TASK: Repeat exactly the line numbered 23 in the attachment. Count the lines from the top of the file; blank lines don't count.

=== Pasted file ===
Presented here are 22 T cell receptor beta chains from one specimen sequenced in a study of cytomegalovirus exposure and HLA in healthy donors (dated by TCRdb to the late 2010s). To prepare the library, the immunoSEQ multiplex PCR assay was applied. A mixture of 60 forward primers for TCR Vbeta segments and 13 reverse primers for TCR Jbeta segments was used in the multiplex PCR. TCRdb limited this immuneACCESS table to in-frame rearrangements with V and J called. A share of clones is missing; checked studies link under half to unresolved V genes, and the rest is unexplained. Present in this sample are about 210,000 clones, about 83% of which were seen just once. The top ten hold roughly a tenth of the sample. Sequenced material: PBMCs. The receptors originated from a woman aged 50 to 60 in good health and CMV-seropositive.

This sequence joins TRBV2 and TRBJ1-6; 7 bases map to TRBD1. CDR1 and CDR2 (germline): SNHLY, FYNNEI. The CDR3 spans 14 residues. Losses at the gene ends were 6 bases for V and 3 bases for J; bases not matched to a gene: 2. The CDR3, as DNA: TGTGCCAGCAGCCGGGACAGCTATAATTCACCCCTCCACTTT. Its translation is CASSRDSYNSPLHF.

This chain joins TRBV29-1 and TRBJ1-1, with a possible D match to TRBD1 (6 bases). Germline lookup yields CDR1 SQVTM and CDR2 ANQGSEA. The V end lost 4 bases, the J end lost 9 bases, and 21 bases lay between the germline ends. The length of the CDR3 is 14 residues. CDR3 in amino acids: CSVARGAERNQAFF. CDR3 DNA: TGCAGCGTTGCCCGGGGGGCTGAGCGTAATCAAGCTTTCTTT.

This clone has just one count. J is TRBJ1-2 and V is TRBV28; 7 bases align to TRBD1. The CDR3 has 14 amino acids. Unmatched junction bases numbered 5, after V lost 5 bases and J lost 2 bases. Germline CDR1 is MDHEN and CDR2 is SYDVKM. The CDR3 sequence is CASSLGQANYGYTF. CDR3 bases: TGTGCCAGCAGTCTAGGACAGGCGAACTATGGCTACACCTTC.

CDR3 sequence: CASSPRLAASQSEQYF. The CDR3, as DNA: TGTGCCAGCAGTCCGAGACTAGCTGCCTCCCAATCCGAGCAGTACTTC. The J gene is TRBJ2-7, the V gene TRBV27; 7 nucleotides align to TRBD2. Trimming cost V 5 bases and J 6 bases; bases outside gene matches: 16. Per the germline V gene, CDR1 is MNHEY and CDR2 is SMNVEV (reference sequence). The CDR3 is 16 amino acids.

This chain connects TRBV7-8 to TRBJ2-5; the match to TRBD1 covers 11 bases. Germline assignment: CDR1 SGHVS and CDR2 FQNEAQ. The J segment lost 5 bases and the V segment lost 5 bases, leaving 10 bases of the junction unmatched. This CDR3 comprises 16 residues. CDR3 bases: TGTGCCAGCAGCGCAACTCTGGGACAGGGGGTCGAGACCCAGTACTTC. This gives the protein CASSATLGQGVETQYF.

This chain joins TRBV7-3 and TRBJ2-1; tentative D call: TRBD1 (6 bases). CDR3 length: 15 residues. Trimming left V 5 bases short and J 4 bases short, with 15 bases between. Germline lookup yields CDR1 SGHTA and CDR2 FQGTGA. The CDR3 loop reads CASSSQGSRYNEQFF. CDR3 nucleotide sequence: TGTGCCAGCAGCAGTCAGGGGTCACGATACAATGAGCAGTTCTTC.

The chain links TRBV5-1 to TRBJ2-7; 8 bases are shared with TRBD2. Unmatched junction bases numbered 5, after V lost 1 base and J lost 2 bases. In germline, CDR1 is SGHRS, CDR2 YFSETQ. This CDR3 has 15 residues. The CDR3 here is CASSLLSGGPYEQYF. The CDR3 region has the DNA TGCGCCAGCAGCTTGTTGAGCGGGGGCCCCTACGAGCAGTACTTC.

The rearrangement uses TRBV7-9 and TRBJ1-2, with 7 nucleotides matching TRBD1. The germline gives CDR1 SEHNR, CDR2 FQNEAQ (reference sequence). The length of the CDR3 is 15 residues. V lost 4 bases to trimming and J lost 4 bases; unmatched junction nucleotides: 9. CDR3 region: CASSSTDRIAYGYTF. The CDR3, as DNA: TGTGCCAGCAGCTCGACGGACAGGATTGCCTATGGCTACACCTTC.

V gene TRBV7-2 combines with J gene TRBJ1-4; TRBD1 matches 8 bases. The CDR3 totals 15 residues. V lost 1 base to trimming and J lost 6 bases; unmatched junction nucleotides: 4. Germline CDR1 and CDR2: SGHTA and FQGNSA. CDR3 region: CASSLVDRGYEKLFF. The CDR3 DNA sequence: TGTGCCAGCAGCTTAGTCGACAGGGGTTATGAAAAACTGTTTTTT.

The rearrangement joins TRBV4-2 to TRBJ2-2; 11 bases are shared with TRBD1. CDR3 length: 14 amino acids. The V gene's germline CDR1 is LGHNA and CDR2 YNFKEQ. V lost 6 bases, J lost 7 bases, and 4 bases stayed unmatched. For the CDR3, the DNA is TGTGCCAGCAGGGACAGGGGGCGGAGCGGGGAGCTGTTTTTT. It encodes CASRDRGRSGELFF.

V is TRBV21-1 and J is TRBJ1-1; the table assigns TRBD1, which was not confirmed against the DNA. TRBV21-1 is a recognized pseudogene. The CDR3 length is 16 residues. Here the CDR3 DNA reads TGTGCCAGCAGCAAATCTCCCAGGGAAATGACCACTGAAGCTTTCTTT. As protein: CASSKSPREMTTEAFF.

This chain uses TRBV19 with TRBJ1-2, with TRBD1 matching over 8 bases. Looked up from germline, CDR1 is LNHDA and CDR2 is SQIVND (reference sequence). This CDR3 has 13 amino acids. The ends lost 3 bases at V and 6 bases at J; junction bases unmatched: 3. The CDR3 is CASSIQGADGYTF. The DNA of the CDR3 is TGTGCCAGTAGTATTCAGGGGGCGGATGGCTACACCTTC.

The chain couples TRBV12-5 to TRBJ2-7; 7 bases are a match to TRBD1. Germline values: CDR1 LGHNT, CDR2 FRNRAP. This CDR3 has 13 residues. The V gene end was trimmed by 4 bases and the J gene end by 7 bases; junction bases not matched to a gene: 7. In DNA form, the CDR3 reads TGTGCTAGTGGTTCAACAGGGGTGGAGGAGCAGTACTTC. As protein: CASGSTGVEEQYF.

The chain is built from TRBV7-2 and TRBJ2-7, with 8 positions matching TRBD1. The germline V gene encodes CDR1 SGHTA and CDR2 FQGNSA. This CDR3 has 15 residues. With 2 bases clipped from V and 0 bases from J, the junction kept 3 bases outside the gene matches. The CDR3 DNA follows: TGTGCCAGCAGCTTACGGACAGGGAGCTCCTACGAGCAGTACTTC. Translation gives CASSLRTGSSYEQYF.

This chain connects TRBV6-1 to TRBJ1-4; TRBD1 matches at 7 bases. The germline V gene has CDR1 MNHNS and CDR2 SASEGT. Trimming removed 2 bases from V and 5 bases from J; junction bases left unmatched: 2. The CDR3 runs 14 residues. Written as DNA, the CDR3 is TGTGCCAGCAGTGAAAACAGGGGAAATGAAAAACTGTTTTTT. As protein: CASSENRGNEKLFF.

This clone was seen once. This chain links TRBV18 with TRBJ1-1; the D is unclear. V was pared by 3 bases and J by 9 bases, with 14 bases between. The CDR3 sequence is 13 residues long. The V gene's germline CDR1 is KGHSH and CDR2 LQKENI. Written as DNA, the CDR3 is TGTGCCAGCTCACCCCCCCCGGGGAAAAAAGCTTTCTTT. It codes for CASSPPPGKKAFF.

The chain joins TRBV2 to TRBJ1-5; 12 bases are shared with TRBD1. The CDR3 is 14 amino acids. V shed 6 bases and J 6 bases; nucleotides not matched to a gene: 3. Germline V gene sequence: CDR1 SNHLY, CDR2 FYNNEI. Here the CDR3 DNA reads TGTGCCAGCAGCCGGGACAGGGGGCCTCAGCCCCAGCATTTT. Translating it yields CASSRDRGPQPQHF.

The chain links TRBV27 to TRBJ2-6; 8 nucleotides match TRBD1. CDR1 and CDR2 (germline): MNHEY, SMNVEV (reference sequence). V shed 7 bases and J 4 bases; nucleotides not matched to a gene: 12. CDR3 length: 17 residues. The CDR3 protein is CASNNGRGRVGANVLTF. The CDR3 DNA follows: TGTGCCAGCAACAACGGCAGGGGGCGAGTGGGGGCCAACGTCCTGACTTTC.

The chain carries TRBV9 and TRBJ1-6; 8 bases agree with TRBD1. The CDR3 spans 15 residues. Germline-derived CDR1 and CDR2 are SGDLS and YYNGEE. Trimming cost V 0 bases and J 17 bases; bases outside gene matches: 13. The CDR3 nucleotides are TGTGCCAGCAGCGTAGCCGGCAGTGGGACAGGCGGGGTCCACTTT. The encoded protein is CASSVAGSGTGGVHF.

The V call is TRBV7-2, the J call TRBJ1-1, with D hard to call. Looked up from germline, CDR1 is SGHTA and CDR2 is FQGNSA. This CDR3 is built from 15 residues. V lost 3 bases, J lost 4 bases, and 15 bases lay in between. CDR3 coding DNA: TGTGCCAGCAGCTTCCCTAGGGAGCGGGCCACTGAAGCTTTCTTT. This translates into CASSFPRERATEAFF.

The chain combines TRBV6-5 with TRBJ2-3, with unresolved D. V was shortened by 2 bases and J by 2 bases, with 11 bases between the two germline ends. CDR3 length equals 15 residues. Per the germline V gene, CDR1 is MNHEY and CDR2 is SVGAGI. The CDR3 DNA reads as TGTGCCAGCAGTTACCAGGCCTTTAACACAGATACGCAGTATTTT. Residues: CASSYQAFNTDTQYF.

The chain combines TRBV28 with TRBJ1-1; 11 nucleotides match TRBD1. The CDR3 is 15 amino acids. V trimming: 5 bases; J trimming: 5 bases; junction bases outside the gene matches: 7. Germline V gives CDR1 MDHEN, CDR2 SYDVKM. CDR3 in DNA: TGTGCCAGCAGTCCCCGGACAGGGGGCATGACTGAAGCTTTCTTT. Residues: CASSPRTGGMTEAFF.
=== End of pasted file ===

The chain combines TRBV28 with TRBJ1-1; 11 nucleotides match TRBD1. The CDR3 is 15 amino acids. V trimming: 5 bases; J trimming: 5 bases; junction bases outside the gene matches: 7. Germline V gives CDR1 MDHEN, CDR2 SYDVKM. CDR3 in DNA: TGTGCCAGCAGTCCCCGGACAGGGGGCATGACTGAAGCTTTCTTT. Residues: CASSPRTGGMTEAFF.